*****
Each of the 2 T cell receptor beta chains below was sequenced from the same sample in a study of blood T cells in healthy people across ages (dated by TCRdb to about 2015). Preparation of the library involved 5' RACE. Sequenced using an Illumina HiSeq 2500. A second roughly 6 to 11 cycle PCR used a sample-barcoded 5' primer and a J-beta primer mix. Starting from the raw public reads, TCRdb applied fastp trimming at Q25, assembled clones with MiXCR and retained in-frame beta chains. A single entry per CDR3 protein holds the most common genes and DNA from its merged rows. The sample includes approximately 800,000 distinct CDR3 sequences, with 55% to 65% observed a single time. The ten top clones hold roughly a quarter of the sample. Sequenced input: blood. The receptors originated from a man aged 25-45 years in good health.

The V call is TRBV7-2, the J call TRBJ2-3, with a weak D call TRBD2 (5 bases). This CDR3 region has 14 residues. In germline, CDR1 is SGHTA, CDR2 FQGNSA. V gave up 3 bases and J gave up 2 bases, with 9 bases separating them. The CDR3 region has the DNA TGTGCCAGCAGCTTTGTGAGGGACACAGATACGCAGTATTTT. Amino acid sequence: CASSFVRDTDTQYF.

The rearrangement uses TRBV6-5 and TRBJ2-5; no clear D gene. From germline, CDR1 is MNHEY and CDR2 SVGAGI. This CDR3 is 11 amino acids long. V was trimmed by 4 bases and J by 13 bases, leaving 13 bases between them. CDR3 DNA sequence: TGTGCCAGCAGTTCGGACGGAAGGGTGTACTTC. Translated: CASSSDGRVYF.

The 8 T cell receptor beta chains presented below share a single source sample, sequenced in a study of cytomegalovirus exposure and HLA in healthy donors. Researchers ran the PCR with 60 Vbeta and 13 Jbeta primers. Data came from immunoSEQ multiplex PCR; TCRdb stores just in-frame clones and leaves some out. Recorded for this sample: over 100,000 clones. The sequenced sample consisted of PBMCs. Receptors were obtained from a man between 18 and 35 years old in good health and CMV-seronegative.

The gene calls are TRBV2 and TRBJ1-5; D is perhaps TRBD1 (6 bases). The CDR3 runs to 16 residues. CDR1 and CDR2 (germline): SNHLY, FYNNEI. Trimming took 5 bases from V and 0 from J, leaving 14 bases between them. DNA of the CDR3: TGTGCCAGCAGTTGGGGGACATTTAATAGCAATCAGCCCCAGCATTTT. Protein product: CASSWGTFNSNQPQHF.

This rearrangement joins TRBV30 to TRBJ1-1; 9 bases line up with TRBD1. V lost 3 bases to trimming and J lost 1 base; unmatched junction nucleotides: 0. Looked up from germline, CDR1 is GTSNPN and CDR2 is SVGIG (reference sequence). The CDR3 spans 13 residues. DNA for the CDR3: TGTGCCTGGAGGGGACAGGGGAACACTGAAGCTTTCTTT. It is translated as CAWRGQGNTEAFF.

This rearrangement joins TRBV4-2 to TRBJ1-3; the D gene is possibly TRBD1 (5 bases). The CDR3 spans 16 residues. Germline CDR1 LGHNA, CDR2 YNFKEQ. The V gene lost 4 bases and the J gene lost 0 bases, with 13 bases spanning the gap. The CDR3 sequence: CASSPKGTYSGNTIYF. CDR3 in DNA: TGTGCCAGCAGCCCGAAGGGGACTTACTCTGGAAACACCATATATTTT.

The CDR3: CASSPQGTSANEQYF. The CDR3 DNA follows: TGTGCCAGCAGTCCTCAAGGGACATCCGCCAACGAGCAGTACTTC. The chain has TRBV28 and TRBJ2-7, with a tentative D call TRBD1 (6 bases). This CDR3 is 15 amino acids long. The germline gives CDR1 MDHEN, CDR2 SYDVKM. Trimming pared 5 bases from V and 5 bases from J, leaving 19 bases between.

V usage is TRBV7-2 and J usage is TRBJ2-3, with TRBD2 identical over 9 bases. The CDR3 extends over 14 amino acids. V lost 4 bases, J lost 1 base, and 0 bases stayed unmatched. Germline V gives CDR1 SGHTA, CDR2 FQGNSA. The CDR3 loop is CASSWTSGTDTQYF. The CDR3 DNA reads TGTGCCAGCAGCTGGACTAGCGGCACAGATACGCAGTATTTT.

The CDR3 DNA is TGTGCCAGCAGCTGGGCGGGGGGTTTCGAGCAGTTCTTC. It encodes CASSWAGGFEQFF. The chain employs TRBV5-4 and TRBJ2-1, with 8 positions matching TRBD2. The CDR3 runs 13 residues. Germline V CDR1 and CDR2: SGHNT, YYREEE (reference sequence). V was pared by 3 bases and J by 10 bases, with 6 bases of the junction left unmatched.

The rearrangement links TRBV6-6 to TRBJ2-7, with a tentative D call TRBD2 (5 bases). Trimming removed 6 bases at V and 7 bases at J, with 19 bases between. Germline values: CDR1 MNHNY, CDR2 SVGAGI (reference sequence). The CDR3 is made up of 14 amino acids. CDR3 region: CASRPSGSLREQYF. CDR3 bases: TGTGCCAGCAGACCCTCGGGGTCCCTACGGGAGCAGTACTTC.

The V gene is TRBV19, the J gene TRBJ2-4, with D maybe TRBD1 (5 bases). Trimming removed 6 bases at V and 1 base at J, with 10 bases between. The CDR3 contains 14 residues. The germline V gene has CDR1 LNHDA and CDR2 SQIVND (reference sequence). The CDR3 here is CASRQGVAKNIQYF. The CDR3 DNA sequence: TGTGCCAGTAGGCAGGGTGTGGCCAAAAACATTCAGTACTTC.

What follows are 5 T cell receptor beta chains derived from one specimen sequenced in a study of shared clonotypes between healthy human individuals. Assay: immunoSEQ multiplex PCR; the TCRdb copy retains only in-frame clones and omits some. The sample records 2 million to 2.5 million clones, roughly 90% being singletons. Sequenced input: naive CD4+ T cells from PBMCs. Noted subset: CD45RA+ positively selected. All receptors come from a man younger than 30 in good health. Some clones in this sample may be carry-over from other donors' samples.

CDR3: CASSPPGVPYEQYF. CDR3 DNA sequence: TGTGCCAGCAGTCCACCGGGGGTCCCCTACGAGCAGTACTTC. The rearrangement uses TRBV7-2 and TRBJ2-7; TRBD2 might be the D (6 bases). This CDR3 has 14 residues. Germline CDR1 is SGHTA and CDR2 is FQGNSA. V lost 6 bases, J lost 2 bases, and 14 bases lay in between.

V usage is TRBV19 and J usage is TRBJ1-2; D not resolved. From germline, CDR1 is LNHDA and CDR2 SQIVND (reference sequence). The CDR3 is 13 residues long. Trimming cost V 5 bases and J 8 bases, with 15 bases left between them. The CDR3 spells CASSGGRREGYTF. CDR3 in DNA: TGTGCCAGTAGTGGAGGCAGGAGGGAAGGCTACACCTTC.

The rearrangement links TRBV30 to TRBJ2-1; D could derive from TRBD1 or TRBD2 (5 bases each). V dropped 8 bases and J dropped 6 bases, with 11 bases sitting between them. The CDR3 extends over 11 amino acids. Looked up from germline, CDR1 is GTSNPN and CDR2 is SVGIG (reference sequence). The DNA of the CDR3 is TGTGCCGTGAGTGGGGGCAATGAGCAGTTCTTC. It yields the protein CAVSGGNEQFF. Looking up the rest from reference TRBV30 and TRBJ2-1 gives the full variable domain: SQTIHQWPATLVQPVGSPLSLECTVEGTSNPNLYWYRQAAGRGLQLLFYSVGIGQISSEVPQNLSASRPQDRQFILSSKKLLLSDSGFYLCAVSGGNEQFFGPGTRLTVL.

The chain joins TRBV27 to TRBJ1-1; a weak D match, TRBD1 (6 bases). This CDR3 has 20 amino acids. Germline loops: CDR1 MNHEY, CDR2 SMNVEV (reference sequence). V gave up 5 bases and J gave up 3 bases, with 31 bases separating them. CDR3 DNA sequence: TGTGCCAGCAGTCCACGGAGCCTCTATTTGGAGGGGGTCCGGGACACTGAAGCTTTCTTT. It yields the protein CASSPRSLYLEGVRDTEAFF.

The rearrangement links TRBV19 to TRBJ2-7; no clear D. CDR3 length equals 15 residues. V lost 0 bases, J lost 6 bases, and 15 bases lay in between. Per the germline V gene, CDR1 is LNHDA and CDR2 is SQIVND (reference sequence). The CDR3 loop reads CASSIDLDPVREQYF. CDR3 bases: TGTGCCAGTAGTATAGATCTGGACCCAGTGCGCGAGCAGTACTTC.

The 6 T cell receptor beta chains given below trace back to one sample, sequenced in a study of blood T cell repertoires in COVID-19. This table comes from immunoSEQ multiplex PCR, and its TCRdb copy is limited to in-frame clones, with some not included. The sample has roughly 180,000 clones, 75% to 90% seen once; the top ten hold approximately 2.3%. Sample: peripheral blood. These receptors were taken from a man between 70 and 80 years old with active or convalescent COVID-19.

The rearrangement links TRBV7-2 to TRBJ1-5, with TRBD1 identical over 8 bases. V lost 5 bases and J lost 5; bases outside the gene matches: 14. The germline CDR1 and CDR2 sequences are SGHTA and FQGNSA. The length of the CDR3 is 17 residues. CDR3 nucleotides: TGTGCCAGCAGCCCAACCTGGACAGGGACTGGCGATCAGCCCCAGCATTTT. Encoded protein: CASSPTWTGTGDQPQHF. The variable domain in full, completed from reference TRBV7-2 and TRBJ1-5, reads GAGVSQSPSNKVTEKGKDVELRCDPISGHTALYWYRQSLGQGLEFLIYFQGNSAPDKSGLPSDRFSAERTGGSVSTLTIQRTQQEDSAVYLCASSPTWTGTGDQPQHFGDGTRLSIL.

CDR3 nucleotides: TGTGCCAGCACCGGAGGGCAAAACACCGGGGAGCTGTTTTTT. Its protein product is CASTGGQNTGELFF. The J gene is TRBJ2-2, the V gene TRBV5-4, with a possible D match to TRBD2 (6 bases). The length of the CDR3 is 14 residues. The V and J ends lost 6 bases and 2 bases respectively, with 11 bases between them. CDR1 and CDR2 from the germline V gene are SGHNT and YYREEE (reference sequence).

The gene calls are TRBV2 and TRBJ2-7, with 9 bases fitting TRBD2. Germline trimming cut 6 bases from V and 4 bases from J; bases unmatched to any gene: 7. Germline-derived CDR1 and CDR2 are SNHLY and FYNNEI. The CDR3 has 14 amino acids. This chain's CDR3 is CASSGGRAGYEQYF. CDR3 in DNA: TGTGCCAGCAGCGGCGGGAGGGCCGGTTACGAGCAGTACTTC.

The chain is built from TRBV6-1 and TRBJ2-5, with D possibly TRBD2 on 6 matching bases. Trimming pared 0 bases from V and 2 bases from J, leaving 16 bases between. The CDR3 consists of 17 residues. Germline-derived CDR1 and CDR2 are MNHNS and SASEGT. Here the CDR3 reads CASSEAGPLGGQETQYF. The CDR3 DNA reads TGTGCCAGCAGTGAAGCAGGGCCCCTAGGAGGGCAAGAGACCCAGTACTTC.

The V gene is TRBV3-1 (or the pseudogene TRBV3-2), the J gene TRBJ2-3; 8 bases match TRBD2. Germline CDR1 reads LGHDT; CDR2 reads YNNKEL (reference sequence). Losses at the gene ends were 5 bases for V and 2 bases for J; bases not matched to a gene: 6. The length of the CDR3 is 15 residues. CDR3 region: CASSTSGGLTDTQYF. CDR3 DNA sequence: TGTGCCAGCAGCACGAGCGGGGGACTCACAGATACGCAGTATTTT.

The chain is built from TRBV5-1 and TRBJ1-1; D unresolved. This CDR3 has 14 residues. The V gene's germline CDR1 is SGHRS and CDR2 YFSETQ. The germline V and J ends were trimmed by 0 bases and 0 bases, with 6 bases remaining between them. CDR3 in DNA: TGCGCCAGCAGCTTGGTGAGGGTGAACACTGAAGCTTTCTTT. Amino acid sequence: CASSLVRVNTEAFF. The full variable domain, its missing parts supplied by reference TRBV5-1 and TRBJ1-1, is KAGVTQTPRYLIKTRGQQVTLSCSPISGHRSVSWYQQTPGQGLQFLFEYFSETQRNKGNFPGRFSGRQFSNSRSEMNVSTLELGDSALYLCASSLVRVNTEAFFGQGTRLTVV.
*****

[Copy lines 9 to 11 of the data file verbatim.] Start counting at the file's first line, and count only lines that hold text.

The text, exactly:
V usage is TRBV7-2 and J usage is TRBJ2-3, with TRBD2 identical over 9 bases. The CDR3 extends over 14 amino acids. V lost 4 bases, J lost 1 base, and 0 bases stayed unmatched. Germline V gives CDR1 SGHTA, CDR2 FQGNSA. The CDR3 loop is CASSWTSGTDTQYF. The CDR3 DNA reads TGTGCCAGCAGCTGGACTAGCGGCACAGATACGCAGTATTTT.

The CDR3 DNA is TGTGCCAGCAGCTGGGCGGGGGGTTTCGAGCAGTTCTTC. It encodes CASSWAGGFEQFF. The chain employs TRBV5-4 and TRBJ2-1, with 8 positions matching TRBD2. The CDR3 runs 13 residues. Germline V CDR1 and CDR2: SGHNT, YYREEE (reference sequence). V was pared by 3 bases and J by 10 bases, with 6 bases of the junction left unmatched.

The rearrangement links TRBV6-6 to TRBJ2-7, with a tentative D call TRBD2 (5 bases). Trimming removed 6 bases at V and 7 bases at J, with 19 bases between. Germline values: CDR1 MNHNY, CDR2 SVGAGI (reference sequence). The CDR3 is made up of 14 amino acids. CDR3 region: CASRPSGSLREQYF. CDR3 bases: TGTGCCAGCAGACCCTCGGGGTCCCTACGGGAGCAGTACTTC.